Anti-Bullying Week 2020 is being held between the 16th and 20th November and is organised by Anti-Bullying Alliance. This year the theme is ‘United Against Bullying’
According to their Annual Bullying Survey, Ditch the Label found that 82% of young people felt lonely at some point. Not only that, but 42% of those who felt lonely, felt so mostly in their own homes.
Britain is a multi-racial and multi-faith country and everyone has the right to have their culture and religion respected by others. Nobody has the right to call you names or to treat them badly because of your colour, race or religion. It’s illegal and it can be stopped. Racist bullying is not just about the colour of your skin; it can be about your ethnic background or religion too. Racist bullying is the only type of bullying that schools must record.
Racial discrimination means being treated differently to someone else because of your race, perhaps by being told you cannot wear a turban if you are a Sikh, or hijaab if you are a Pakistani girl.
According to the Department for Education, their exclusion statistics found there were 71 student exclusions across Bradford in the 2018/19 school year.
This was a 22 per cent increase on the figures for 2017/18 when 58 pupils were suspended for racism
Bullying is far more widespread now, it is online, not just in school. It affects children’s social lives. How many people like statuses or pictures.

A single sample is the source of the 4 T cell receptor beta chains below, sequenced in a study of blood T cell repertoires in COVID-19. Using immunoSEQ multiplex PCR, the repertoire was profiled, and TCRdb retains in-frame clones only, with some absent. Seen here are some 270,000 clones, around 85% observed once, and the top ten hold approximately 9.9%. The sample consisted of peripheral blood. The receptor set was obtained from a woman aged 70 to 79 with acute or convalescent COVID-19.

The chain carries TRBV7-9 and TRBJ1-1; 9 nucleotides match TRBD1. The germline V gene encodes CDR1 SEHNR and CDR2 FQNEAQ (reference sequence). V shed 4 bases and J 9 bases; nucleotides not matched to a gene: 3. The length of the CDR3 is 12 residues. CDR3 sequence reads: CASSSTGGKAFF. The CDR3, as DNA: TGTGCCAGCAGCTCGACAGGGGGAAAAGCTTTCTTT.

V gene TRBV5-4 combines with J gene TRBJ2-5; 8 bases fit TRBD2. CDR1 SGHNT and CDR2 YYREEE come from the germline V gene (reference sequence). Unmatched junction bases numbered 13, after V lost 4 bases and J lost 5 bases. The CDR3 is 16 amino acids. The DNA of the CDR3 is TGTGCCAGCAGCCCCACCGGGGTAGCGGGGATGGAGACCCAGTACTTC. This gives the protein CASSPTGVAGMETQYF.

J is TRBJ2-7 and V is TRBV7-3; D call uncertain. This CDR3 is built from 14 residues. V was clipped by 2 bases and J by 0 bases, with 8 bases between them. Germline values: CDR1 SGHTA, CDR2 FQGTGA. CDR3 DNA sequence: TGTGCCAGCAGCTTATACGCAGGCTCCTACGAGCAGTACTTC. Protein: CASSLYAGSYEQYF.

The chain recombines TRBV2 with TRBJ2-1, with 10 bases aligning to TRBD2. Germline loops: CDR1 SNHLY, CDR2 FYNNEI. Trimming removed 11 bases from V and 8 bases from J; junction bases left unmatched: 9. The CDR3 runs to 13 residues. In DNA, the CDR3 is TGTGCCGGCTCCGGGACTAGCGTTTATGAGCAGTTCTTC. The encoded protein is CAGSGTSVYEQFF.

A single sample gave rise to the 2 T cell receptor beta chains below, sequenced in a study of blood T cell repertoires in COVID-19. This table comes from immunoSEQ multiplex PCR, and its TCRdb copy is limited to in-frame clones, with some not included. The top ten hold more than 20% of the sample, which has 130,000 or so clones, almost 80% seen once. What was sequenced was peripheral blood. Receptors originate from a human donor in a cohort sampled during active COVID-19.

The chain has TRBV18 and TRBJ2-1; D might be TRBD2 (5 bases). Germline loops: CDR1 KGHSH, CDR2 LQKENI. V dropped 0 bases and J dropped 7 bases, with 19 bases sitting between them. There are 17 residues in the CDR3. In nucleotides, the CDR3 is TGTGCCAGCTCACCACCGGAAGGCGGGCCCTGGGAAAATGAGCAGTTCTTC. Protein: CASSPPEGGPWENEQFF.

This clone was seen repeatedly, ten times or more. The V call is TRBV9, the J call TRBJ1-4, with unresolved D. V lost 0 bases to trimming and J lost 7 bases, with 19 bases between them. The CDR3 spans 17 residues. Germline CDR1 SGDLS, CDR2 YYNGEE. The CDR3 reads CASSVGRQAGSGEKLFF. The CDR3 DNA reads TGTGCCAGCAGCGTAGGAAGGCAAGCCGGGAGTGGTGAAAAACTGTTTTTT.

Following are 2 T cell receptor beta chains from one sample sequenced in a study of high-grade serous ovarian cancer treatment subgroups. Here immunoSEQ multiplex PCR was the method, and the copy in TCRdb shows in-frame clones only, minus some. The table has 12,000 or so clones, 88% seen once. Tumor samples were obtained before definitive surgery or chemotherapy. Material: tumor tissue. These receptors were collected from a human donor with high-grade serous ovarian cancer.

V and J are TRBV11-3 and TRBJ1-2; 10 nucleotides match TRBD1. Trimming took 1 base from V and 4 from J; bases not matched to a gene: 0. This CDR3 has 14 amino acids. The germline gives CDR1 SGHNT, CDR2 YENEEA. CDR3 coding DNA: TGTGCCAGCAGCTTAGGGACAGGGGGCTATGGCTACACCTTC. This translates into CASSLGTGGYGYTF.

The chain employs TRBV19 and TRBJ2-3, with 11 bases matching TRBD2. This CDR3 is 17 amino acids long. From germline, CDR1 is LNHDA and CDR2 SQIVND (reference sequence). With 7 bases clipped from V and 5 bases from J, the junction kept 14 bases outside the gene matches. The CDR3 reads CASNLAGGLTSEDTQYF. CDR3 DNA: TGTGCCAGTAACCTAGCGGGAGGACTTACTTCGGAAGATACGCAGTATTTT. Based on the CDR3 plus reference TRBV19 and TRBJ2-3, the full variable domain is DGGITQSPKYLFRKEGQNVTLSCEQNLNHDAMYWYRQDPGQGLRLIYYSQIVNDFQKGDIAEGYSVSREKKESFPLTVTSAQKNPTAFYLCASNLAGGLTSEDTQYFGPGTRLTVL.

There is a strong link between cyberbullying and face to face bullying. Research has shown that 80% of victims of cyberbullying were also bullied face to face.
24% of children and young people will experience some form of cyberbullying.
17% of children and young people will cyberbully others.
Name-calling is the most common type of cyberbullying.
As part of their inspections, Ofsted requires schools to evidence their anti-bullying policies and interventions
Section 89 of the Education and Inspections Act 2006 states that maintained schools must have measures to encourage good behaviour and prevent all forms of bullying amongst pupils. These measures should be part of the school’s behaviour policy which must be communicated to all pupils, school staff and parents.
As part of Anti-Bullying Week, schools across the district took part in ‘Odd Socks Day’ on 16th November.
Odd Socks Day has been designed to encourage people to express themselves and celebrate their individuality and what makes us all unique! Odd Socks day takes place on the first day of Anti-Bullying Week each year to help raise awareness of bullying.
But despite the campaigning, the figures are rising and more children are falling victim of bullying.
Are schools and authorities doing enough to combat bullying?